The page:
Sports tech needs more female leaders says Stats Perform’s Nancy Hensley
Stats Perform executive Nancy Hensley has urged sports tech groups to follow the example set by major league teams that have achieved success through greater diversity in senior positions.
Hensley, Stats Perform’s chief product and marketing officer, has enjoyed a long career in tech, holding senior roles encompassing sales, technology, development, marketing and digital growth at blue chip groups such as IBM and McDonald’s.
“We must make sure that young women know what can be achieved and inspire them to persevere”
However, she believes that even as we head into the middle of the 2020s, sports tech operators are not doing enough to attract talented young women and harness their potential.
Having moved from her role as IBM’s chief digital officer to Stats Perform in early 2020, she has been disappointed by the lack of women within her new field.
“It’s a problem that was solved in regular tech, but after switching to sports tech I feel like I’ve gone back 20 years,” said Chicago-based Hensley. “Women are a rarity at conferences and in C-level positions in this sector. There needs to more women.
“Diversity is the best strategy and any company which embraces that will find it to be advantageous. We have seen that success played out in major league sports with Tampa Bay Buccaneers and the most diverse coaching staff in the NFL building on all that talent to win the Super Bowl in 2021.”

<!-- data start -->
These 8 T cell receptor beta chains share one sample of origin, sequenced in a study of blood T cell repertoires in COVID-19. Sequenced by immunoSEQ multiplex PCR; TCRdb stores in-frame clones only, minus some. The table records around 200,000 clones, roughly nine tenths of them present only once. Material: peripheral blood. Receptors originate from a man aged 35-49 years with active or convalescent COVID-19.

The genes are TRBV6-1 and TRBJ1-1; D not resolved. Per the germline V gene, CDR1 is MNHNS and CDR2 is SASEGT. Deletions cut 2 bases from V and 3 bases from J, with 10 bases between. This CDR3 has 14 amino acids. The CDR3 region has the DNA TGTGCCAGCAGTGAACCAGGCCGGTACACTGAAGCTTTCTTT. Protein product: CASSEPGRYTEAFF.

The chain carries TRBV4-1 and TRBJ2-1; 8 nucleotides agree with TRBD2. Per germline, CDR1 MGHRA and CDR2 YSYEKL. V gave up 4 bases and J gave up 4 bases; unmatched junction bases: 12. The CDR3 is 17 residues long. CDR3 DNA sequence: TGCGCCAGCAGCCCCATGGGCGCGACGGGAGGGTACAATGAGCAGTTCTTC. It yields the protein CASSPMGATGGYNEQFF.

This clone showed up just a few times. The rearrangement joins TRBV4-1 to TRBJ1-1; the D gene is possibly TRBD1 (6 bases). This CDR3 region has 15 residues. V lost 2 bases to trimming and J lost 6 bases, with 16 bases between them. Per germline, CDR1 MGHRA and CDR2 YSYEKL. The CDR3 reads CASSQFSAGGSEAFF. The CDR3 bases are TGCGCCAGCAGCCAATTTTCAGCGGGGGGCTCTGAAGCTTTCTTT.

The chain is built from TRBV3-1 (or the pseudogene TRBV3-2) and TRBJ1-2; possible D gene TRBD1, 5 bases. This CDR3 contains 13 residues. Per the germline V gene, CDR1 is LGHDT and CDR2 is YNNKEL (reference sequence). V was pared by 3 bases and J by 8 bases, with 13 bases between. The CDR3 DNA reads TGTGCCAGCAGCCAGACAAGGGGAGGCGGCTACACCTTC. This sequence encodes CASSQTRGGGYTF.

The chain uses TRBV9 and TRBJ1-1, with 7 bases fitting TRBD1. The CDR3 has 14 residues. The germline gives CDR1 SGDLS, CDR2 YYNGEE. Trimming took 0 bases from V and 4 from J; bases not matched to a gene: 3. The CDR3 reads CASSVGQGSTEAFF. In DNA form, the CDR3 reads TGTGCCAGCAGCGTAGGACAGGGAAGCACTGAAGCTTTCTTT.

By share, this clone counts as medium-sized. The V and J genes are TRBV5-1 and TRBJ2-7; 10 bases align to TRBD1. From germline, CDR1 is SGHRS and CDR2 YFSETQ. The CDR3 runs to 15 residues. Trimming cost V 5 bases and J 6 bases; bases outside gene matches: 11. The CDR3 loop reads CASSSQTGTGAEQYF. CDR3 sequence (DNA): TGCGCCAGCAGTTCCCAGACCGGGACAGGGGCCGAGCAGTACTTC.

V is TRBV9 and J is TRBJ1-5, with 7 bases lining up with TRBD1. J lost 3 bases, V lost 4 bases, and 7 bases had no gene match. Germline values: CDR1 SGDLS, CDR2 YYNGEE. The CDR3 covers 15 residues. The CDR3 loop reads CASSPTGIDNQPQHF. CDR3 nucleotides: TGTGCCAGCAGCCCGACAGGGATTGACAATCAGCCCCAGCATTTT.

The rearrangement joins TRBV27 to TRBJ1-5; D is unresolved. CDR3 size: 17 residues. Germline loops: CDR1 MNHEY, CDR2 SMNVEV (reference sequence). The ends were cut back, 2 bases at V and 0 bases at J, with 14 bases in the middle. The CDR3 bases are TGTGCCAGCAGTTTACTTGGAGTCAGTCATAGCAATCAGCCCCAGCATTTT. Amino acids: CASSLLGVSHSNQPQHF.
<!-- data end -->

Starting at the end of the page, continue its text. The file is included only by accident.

Hensley has led the development of many new products at Stats Perform’s including the new PressBox platform and a suite of new betting video and engagement solutions since joining the company just ahead of lockdown.
Hensley believes it is essential that successful leaders such as herself play a prominent role in inspiring young women but wants businesses and the wider sector to work harder to attract female talent.
Hensley said: “We need to ensure they know the variety of roles within sports tech, from product designer to lawyer and everything in between.
“When I was younger, I struggled to find a mentor. I had questions such as whether I could reach executive level while raising young children as a single mother, and we must make sure that young women know what can be achieved and inspire them to persevere.”